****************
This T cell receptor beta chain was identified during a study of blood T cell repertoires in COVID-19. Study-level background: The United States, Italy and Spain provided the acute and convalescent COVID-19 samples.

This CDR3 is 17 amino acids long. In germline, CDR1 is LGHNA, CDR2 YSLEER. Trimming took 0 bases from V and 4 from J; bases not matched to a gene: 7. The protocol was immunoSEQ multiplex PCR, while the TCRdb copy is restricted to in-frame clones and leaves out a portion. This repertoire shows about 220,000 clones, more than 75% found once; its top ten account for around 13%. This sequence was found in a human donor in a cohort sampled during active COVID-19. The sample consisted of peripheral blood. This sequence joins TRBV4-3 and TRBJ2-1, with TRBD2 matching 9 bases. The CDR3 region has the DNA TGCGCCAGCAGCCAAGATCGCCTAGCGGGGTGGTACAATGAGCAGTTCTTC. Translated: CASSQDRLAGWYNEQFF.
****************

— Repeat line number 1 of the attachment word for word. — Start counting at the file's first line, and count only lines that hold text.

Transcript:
This T cell receptor beta chain was identified during a study of blood T cell repertoires in COVID-19. Study-level background: The United States, Italy and Spain provided the acute and convalescent COVID-19 samples.